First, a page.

The article was published in the “World Energy Weekly,” a publication of the French think-tank Petrostrategies.
In the energy sector, the spotlight is more than ever being focused on China. Only recently reassured by the relaxation of trade tensions between Beijing and Washington, markets are now having to face the very serious threat posed by the Wuhan coronavirus, which has been raging for more than a month. There are two reasons for concern over the very short term (this winter): in addition to the containment measures imposed by Beijing in the Wuhan region, hundreds of millions of Chinese have changed their habits, hardly ever leaving their homes, no longer consuming, and even no longer working in some cases. Many businesses are either closed or idle (temporary lay-offs) and teleworking has become widespread. The country’s economic and industrial activity has been greatly reduced, causing its energy demand to collapse.
In particular, the health crisis (the scale of which is unprecedented in the recent past) is hitting the air transportation sector, leading to a drop in jet-fuel demand. The decline in domestic traffic was quickly followed by a weakening of links between China and other countries. Over the last few days, the epidemic has led to a virtual embargo on flows of people between China and the rest of the world. Most of the world’s airlines have decided to suspend flights to and from China, and some countries have simply banned arrivals from China. Russia has closed its borders with its neighbor, and the United States is rejecting all foreigners who have recently visited China, even if they are in good health. Acting more diplomatically, the Europeans have not taken such radical measures, a fact much appreciated by Beijing. But passenger flows between the two regions are now at a very low level, and are mainly being carried by Chinese airlines. As of February 5, two-thirds of regular flights in the world’s second-largest air market (behind the United States) have now been canceled. In addition to the decline in air transportation, road traffic within China (people and goods) has also collapsed. The country’s major cities are almost deserted, and there is hardly any movement from one region to another.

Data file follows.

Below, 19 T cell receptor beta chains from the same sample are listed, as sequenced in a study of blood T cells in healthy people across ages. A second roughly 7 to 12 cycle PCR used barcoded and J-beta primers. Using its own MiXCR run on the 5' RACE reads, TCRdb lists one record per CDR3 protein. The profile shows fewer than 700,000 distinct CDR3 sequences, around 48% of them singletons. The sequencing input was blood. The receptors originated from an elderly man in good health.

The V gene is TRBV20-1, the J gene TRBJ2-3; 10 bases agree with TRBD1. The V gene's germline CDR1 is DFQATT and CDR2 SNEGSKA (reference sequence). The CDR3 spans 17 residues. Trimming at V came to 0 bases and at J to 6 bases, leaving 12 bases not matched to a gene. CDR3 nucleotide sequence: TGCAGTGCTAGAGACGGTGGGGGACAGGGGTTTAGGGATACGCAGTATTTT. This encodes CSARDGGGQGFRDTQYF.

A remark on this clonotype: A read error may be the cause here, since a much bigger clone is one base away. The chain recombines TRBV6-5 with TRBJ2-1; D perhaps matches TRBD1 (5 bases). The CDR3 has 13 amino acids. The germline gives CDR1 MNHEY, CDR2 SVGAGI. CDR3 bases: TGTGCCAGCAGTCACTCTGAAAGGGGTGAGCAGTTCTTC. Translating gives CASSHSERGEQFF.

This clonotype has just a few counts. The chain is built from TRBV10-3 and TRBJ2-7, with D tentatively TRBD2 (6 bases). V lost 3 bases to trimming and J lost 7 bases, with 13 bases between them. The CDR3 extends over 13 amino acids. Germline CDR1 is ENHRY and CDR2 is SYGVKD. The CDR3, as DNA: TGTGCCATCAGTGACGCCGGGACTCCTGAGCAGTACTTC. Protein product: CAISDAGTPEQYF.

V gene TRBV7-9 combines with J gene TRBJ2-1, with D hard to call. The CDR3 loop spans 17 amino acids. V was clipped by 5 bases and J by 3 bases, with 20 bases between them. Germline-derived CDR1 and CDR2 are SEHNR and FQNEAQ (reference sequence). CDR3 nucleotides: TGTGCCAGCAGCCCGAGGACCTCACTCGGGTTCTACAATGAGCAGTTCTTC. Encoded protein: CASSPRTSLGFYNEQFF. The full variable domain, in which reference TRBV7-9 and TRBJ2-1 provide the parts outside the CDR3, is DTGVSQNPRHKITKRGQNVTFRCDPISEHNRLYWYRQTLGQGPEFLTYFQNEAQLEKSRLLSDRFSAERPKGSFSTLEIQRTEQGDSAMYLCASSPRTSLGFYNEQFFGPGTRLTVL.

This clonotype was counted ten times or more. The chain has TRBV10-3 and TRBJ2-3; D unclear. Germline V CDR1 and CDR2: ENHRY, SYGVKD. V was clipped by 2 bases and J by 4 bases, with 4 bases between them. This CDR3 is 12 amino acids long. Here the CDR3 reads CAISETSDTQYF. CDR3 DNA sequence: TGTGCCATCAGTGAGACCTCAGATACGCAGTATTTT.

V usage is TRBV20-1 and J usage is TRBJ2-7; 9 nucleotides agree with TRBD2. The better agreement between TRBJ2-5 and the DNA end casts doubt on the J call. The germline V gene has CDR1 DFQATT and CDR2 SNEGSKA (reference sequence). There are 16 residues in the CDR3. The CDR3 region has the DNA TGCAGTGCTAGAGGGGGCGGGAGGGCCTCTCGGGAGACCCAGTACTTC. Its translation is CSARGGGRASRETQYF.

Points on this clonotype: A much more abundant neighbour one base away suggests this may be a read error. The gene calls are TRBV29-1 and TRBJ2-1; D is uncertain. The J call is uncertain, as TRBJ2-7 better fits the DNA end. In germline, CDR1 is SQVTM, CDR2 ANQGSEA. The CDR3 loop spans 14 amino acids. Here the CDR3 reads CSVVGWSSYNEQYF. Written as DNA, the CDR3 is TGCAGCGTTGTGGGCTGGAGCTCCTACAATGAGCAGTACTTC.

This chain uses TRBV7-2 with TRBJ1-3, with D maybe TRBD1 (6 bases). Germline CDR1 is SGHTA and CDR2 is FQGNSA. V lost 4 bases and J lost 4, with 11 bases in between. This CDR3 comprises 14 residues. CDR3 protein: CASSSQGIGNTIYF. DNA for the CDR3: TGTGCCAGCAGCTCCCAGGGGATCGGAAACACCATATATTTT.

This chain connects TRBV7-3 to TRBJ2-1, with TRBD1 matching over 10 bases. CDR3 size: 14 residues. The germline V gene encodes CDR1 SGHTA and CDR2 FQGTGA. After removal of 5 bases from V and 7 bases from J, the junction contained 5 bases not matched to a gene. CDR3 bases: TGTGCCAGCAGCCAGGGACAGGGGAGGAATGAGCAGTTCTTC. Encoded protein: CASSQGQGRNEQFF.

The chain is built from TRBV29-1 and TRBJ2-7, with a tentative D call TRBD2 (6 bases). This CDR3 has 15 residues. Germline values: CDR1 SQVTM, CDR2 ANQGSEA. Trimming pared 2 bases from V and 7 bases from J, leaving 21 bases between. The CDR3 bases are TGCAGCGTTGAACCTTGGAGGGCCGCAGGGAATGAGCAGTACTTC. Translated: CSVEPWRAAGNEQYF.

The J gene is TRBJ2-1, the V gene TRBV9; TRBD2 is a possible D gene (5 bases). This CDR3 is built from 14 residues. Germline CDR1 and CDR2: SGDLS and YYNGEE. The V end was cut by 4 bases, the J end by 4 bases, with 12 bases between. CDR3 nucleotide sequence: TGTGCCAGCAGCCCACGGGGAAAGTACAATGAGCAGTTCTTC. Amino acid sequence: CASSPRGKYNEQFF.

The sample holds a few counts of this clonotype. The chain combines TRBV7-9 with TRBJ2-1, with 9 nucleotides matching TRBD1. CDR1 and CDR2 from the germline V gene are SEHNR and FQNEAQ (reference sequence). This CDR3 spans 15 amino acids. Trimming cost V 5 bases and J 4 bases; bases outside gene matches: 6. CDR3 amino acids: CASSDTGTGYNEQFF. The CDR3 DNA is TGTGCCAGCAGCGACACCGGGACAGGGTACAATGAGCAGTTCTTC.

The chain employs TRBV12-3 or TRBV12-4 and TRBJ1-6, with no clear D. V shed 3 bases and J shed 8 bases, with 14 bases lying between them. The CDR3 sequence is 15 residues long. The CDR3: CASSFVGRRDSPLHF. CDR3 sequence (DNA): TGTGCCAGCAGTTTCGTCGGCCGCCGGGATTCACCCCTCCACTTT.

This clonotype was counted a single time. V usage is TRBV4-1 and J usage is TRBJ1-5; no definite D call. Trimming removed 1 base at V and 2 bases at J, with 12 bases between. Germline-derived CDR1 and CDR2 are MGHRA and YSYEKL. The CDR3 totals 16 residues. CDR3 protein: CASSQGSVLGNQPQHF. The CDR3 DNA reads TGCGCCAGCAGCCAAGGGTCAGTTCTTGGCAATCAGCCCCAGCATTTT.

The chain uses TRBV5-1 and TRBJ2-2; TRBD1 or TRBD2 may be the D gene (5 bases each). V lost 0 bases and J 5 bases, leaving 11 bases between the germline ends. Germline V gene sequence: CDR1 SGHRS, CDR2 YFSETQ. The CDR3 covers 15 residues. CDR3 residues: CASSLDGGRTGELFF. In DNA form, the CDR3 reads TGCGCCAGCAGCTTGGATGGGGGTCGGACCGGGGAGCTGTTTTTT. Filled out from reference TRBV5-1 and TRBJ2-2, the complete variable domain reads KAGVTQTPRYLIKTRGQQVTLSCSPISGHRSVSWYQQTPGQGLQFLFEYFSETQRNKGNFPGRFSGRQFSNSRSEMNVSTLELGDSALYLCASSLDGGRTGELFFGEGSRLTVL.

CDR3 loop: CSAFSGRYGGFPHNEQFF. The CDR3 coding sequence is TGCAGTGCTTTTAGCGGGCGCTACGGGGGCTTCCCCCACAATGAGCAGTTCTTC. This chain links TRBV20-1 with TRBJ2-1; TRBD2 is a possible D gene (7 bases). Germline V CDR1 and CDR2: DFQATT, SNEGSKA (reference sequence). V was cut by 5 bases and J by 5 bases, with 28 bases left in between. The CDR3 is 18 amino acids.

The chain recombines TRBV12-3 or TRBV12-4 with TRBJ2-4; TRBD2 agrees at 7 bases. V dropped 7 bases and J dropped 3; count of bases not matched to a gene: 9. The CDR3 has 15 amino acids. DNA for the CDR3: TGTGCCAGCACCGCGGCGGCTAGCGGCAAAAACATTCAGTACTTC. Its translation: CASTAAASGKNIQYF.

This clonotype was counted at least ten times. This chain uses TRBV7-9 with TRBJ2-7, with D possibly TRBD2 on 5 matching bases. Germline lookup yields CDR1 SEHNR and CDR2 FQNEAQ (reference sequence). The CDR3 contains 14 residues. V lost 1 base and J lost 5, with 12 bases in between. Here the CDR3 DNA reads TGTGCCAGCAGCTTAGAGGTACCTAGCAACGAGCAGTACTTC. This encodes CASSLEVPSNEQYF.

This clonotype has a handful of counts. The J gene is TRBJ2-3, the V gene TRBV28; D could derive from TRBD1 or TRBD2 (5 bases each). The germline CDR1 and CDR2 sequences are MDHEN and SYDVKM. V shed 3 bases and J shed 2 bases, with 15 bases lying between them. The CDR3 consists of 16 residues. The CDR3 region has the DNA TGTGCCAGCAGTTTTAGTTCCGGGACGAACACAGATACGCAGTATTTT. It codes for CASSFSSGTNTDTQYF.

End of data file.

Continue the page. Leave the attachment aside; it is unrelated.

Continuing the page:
The paralysis of the transportation system is having a heavy impact on oil demand in China, which is the world’s leading importer of crude oil
The paralysis of the transportation system is having a heavy impact on oil demand in China, which is the world’s leading importer of crude oil. In early February, its level of consumption was 20% lower than expected during this period: slightly more than 11 MMb/d instead of 14 MMb/d. On the markets, oil prices are in free fall. In comparison to the peak reached in early January, they plunged by 20% in only a a few days, with dated Brent falling to $54/b. The decline in Chinese demand is not yet being offset by a reduction in global supply, leading to a mathematical price adjustment and increase in inventories.
To deal with this crisis that no one saw coming, the OPEC+ member-states are being forced to assess the situation in order to decide whether they need to adjust their output. A technical committee, which met in Vienna from February 4 to 6, has recommended a further curtailment of 600,000 b/d in OPEC+ crude oil production until the middle of the year. This would be added to the 1.7 million b/d reduction planned until March 31, 2020 (to which Saudi Arabia has pledged a voluntary further cut of 400,000 b/d). These reductions (1.7 million b/d + 400,000 b/d) would therefore be extended until June 30, and added to the new cut would reduce the crude oil supply by 2.7 million b/d. Through its Minister of Foreign Affairs, Russia has acknowledged this proposal, which was agreed in principle during a recent telephone conversation between Vladimir Putin and King Salman of Saudi Arabia. The convening of a ministerial meeting of OPEC, and then of the OPEC+ countries, is now planned from February 14 to 15 (instead of March 5 to 6) in order to further tighten production quotas.